What in Creation?
If you took any high school science classes, you were introduced to the concept of the scientific method. It goes like this:
Beginning without preconceptions, you observe nature, ask questions, form hypotheses, test them, and attempt to construct a logical system that explains the world around us. It’s a good system, which has served scientists for hundreds of years as they have striven to unlock the secrets of our world.
There is another method, one used by certain fundamentalist Christians, but it can’t really be considered scientific. Read a book written 2-4000 years ago by a variety of people, none of whom had any scientific training. Apply an arcane and illogical interpretation to this book, then attempt to squeeze all modern human knowledge into that framework. It isn’t much of a system, but it’s what they use at the Creation Museum.
Situated in Petersburg, Kentucky, just across the river from Cincinnati, the Creation Museum is a $27 million dollar monument to the triumph of faith over reason and science. It is run by a ministry known as Answers in Genesis, a fundamentalist group who contend that the Bible “proves” that the world is only 6000 years old, and that evolution is a myth.
Last week, after 6 desultory days of mediocre bridge, Toby (Gail’s 21 year old son) and I drove from Louisville to Petersburg to see for myself just how they would manage to shoehorn all of geologic history into 6 millenia. The answer is: professionally, if not convincingly.
The Creation Museum is very well done–a gorgeous modern building filled with excellent exhibits and displays. If you want to believe that man coexisted with the dinosaurs and Methuselah lived to be 900 years old, this is the place for you. Bring money, it isn’t cheap. Adult admission was $24.95, I got the seniors rate of $19.95. Planetarium show is extra, and don’t forget to stop in the gift store on your way out.
In attempting to prove the validity of their creationist theories, the sponsors of the museum have twisted and tortured logic until it cries. They use their hypothesis, that the earth is only 6000 years old, as proof that the earth is only 6000 years old. It hurts less if you say it faster.
Some things are stated that are simply, demonstrably, logically untrue. “Hundreds of Bible Prophecies have been fulfilled and none has failed”? It’s easy to define the question when you already know the answer. But this isn’t about convincing anyone–it is all preaching to the choir.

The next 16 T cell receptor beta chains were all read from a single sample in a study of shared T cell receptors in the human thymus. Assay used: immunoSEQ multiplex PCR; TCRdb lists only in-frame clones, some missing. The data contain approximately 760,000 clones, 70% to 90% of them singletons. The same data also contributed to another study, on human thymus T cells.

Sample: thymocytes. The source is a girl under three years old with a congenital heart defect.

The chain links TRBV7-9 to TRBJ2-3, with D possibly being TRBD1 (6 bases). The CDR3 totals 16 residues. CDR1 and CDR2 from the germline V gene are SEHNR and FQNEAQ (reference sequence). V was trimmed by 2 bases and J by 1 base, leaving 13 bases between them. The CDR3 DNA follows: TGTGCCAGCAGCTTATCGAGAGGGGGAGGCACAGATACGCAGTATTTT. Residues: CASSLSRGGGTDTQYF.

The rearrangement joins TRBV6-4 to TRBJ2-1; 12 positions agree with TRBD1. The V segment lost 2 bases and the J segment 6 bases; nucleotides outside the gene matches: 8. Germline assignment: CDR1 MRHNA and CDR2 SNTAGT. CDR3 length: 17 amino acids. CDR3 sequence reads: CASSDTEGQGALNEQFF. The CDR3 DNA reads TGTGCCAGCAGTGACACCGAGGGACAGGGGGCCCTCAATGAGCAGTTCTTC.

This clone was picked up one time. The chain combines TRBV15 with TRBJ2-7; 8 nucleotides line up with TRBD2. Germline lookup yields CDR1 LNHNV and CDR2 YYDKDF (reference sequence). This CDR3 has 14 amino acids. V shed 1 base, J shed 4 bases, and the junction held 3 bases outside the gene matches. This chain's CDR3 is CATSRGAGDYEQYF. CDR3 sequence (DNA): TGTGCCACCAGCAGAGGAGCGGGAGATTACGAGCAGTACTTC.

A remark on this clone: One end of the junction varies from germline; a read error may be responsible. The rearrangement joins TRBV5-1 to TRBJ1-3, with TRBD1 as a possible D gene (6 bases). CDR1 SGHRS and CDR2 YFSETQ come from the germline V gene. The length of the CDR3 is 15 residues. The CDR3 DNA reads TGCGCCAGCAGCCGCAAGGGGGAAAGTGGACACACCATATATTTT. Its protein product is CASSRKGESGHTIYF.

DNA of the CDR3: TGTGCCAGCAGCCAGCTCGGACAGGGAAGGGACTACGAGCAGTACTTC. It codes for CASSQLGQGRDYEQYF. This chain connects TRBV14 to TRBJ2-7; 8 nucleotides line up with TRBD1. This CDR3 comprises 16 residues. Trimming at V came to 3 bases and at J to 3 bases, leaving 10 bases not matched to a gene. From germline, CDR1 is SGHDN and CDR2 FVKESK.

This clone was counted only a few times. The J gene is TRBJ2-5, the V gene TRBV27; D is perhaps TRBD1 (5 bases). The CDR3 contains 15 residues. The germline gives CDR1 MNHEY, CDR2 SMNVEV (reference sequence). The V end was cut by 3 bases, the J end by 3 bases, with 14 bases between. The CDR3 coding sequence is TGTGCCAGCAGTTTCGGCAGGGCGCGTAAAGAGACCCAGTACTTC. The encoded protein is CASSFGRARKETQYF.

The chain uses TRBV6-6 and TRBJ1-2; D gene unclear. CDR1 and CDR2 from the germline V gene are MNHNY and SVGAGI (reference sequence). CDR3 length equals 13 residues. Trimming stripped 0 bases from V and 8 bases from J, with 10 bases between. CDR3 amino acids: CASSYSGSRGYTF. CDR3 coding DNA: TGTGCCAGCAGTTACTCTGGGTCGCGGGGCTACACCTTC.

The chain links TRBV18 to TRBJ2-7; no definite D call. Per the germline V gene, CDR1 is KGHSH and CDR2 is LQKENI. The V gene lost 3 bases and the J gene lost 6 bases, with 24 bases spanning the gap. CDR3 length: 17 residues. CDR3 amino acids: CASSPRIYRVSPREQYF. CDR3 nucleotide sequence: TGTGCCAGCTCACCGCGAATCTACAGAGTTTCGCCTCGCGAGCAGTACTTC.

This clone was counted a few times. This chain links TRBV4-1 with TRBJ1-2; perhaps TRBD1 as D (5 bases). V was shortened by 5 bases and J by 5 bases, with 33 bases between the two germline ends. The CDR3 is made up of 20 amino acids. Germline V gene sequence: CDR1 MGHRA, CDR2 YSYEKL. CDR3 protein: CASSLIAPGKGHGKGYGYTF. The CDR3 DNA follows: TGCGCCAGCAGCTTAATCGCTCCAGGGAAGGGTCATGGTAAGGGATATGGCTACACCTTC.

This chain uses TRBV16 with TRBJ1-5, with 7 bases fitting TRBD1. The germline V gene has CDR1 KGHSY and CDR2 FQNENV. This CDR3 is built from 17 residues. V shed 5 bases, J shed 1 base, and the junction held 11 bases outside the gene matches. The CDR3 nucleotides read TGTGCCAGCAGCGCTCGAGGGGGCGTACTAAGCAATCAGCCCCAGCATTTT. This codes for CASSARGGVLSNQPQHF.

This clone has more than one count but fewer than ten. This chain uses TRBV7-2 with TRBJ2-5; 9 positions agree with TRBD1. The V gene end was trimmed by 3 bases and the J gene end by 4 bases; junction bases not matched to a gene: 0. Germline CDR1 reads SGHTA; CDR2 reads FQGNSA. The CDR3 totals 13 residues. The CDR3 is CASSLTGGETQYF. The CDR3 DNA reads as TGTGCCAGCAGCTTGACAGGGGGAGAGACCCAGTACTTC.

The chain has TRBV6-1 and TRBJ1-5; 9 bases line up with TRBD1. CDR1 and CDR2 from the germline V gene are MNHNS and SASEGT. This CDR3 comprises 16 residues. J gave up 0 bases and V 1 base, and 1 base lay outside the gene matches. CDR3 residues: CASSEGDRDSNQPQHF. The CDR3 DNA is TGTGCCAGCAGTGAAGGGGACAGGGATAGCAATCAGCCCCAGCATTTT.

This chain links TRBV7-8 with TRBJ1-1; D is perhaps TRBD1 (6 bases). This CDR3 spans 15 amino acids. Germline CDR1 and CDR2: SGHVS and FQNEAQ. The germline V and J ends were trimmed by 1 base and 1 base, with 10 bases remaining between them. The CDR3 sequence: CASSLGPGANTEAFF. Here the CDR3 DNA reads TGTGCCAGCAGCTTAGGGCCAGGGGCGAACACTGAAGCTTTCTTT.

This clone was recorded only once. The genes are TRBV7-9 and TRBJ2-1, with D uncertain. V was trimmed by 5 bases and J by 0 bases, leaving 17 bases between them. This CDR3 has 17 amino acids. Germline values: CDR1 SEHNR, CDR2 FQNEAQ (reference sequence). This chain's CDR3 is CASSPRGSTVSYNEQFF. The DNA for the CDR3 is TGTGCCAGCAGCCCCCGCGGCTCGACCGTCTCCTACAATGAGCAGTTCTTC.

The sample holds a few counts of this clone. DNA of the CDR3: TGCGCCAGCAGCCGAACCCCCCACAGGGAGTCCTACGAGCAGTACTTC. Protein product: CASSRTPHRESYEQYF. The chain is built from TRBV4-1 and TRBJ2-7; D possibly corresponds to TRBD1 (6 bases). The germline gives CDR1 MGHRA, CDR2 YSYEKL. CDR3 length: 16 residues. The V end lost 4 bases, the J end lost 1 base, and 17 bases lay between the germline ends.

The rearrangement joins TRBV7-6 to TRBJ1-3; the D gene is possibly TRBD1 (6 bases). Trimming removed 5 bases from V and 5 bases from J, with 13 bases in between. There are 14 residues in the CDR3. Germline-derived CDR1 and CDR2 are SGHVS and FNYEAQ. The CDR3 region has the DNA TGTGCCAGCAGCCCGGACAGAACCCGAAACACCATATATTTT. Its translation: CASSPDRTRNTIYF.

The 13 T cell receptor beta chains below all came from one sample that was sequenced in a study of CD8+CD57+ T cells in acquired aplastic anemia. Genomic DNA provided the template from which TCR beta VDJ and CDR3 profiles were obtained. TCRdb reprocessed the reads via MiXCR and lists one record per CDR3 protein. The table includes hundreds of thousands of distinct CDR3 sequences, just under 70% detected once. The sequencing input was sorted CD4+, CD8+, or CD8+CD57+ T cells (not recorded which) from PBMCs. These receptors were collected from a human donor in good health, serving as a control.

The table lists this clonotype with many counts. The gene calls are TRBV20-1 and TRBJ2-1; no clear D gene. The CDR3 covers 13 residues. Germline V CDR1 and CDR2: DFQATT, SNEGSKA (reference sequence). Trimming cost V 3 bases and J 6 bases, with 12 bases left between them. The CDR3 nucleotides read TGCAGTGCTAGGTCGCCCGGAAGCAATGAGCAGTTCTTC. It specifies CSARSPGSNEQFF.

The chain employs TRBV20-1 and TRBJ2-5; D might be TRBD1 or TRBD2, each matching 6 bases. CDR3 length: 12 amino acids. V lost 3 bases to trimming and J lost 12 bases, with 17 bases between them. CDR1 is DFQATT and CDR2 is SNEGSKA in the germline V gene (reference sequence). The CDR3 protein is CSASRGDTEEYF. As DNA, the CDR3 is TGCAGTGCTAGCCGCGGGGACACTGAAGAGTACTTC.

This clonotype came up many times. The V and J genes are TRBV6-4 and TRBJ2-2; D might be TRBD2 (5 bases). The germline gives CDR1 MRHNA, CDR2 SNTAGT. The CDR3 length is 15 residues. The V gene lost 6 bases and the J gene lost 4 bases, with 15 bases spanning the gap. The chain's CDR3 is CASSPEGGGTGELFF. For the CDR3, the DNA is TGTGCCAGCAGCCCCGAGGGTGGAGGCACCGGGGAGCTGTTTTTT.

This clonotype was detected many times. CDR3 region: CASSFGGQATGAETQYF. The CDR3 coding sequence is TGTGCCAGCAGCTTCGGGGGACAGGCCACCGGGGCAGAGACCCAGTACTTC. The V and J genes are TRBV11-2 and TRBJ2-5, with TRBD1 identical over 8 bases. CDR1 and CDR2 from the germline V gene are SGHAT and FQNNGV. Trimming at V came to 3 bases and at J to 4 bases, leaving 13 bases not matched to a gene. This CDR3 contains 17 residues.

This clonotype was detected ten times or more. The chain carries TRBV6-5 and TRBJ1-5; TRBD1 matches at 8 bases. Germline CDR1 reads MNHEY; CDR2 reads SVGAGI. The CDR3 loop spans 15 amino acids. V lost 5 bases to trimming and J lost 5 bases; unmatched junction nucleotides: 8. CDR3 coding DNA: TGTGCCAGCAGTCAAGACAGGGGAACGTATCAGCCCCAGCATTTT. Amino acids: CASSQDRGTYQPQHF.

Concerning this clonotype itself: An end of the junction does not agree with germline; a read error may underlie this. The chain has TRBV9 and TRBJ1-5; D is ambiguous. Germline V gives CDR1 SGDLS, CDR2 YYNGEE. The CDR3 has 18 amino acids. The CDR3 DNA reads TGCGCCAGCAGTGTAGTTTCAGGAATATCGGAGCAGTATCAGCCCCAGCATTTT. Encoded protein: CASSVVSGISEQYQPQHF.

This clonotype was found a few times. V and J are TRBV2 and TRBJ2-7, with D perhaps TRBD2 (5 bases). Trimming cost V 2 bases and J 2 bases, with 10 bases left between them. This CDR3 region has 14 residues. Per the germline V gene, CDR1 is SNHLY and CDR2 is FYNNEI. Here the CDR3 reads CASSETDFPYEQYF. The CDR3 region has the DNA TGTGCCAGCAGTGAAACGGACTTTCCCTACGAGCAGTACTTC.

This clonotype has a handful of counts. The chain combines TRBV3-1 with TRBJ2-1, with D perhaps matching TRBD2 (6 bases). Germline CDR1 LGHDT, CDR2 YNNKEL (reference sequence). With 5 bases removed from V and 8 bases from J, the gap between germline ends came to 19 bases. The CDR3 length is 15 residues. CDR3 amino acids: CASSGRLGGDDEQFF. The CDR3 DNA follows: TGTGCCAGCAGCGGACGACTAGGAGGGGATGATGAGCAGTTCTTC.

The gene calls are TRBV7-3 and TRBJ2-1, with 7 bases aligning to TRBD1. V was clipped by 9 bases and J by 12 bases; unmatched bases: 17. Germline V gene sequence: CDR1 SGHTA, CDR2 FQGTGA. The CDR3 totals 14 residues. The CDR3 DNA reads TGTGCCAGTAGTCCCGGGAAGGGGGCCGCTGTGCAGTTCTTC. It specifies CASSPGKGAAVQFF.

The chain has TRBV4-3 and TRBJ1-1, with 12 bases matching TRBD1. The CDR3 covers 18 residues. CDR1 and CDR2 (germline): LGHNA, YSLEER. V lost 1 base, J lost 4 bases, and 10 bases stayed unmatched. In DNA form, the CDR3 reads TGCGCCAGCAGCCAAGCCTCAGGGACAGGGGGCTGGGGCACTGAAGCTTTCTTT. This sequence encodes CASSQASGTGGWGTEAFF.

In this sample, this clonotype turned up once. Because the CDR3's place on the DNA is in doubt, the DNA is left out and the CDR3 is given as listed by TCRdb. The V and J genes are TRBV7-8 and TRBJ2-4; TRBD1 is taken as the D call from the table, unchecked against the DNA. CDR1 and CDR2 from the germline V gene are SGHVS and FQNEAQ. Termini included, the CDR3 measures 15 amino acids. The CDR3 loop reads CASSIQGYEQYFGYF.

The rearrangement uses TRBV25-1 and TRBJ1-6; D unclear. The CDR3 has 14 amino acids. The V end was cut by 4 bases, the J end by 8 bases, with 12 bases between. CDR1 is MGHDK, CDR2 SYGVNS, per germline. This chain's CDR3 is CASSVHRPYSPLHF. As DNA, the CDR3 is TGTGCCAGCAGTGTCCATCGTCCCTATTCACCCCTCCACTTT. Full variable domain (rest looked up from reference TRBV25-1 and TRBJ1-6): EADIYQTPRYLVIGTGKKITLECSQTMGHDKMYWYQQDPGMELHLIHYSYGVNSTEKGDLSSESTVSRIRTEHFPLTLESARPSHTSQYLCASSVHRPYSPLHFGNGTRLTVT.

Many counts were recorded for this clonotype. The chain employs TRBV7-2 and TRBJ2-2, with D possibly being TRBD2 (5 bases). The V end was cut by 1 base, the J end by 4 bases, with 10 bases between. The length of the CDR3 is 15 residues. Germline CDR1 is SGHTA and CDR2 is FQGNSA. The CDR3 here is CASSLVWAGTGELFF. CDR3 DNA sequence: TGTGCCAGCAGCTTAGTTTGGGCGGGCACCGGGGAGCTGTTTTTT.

An important diorama shows two “scientists” carefully digging out a dinosaur skeleton. The kindly, bearded white guy explains that the remains are less than 6,000 years old, and the result of some fast process of death, covering with soil (perhaps from the great flood) and decay. His colleague explains that he believes that the skeleton is 15,000,000 years old, or more. It was not surprising to me that the “modern” scientist was short, dark and Asian–named Mr. Kim. Those who do not believe are invariably cast as the “other”.
Some of the gaping holes in this theology are simply ignored–supposedly, man co-existed with the dinosaurs, and even took them on the Ark during the great flood. What has happened to them in the ensuing 4 milennia is not explained or addressed in any way. There were dinosaurs, now there aren’t. You got a problem with that?
Another display features Methuselah, who talks about how his life overlapped Adam’s for 200 years (Adam living to be 500) and then seeing his grandson, Noah, build the Ark. I guess Methuselah got washed away in the flood. Noah lived to be 600 or so. There is no explanation of why men used to live so long and now we don’t. Maybe it’s that darned Obamacare.
Although we were there on a Thursday, the museum was busy. Many of the guests are families with small children.
The front door has a sign encouraging respect and courtesy from all visitors–they know that they attract plenty of scoffers. Toby and I were indeed quiet and polite, as people should be allowed to believe anything they want. I believe that someday I’ll learn how to play bridge, which I think is more likely than Noah sailing the Ark down the Colorado river as it cut the Grand Canyon. We enjoyed our trip, and if we were not quite convinced of the “young earth” theory of Biblical interpretation, at least we know understand the viewpoint. If you are near Cincinnati, you should give it a try.